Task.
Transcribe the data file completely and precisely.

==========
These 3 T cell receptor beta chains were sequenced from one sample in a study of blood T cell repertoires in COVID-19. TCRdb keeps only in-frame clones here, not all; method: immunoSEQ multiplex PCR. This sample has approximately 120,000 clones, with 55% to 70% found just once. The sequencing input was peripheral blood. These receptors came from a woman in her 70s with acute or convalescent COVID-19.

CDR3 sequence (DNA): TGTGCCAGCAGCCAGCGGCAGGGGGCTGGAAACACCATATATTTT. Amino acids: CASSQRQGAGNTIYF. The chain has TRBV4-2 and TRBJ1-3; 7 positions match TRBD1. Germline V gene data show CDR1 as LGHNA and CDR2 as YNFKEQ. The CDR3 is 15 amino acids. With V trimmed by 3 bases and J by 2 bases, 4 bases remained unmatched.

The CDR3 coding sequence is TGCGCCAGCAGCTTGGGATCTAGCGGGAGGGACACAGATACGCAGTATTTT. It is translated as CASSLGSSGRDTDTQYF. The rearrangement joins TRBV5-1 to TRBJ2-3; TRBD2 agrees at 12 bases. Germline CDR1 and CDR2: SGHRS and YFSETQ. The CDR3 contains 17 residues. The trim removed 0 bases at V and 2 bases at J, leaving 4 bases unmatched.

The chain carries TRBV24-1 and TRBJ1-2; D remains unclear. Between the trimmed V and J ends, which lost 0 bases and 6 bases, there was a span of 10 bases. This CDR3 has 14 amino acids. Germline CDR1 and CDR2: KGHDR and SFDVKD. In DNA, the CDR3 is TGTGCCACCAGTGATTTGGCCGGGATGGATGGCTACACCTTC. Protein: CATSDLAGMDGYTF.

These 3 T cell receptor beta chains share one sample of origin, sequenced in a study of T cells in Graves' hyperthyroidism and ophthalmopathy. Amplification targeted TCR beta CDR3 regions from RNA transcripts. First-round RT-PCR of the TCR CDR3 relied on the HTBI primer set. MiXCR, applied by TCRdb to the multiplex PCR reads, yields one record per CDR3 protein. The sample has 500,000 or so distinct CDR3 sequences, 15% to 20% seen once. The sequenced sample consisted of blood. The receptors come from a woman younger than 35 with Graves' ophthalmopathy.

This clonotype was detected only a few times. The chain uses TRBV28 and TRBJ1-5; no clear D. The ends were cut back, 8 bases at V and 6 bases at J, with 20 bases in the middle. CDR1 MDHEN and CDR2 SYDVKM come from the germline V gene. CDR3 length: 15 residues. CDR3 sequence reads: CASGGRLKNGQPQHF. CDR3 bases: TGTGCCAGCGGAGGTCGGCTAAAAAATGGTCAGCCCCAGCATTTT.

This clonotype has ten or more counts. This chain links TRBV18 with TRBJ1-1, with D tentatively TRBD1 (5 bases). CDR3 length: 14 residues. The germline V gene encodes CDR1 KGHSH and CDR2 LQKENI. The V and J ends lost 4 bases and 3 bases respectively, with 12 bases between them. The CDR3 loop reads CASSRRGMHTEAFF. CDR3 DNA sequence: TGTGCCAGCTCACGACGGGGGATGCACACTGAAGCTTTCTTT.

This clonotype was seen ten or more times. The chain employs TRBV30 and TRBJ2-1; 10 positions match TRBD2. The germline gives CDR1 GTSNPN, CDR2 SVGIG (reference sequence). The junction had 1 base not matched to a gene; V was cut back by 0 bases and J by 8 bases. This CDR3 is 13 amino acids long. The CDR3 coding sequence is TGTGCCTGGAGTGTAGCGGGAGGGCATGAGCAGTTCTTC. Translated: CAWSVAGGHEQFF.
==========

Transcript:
These 3 T cell receptor beta chains were sequenced from one sample in a study of blood T cell repertoires in COVID-19. TCRdb keeps only in-frame clones here, not all; method: immunoSEQ multiplex PCR. This sample has approximately 120,000 clones, with 55% to 70% found just once. The sequencing input was peripheral blood. These receptors came from a woman in her 70s with acute or convalescent COVID-19.

CDR3 sequence (DNA): TGTGCCAGCAGCCAGCGGCAGGGGGCTGGAAACACCATATATTTT. Amino acids: CASSQRQGAGNTIYF. The chain has TRBV4-2 and TRBJ1-3; 7 positions match TRBD1. Germline V gene data show CDR1 as LGHNA and CDR2 as YNFKEQ. The CDR3 is 15 amino acids. With V trimmed by 3 bases and J by 2 bases, 4 bases remained unmatched.

The CDR3 coding sequence is TGCGCCAGCAGCTTGGGATCTAGCGGGAGGGACACAGATACGCAGTATTTT. It is translated as CASSLGSSGRDTDTQYF. The rearrangement joins TRBV5-1 to TRBJ2-3; TRBD2 agrees at 12 bases. Germline CDR1 and CDR2: SGHRS and YFSETQ. The CDR3 contains 17 residues. The trim removed 0 bases at V and 2 bases at J, leaving 4 bases unmatched.

The chain carries TRBV24-1 and TRBJ1-2; D remains unclear. Between the trimmed V and J ends, which lost 0 bases and 6 bases, there was a span of 10 bases. This CDR3 has 14 amino acids. Germline CDR1 and CDR2: KGHDR and SFDVKD. In DNA, the CDR3 is TGTGCCACCAGTGATTTGGCCGGGATGGATGGCTACACCTTC. Protein: CATSDLAGMDGYTF.

These 3 T cell receptor beta chains share one sample of origin, sequenced in a study of T cells in Graves' hyperthyroidism and ophthalmopathy. Amplification targeted TCR beta CDR3 regions from RNA transcripts. First-round RT-PCR of the TCR CDR3 relied on the HTBI primer set. MiXCR, applied by TCRdb to the multiplex PCR reads, yields one record per CDR3 protein. The sample has 500,000 or so distinct CDR3 sequences, 15% to 20% seen once. The sequenced sample consisted of blood. The receptors come from a woman younger than 35 with Graves' ophthalmopathy.

This clonotype was detected only a few times. The chain uses TRBV28 and TRBJ1-5; no clear D. The ends were cut back, 8 bases at V and 6 bases at J, with 20 bases in the middle. CDR1 MDHEN and CDR2 SYDVKM come from the germline V gene. CDR3 length: 15 residues. CDR3 sequence reads: CASGGRLKNGQPQHF. CDR3 bases: TGTGCCAGCGGAGGTCGGCTAAAAAATGGTCAGCCCCAGCATTTT.

This clonotype has ten or more counts. This chain links TRBV18 with TRBJ1-1, with D tentatively TRBD1 (5 bases). CDR3 length: 14 residues. The germline V gene encodes CDR1 KGHSH and CDR2 LQKENI. The V and J ends lost 4 bases and 3 bases respectively, with 12 bases between them. The CDR3 loop reads CASSRRGMHTEAFF. CDR3 DNA sequence: TGTGCCAGCTCACGACGGGGGATGCACACTGAAGCTTTCTTT.

This clonotype was seen ten or more times. The chain employs TRBV30 and TRBJ2-1; 10 positions match TRBD2. The germline gives CDR1 GTSNPN, CDR2 SVGIG (reference sequence). The junction had 1 base not matched to a gene; V was cut back by 0 bases and J by 8 bases. This CDR3 is 13 amino acids long. The CDR3 coding sequence is TGTGCCTGGAGTGTAGCGGGAGGGCATGAGCAGTTCTTC. Translated: CAWSVAGGHEQFF.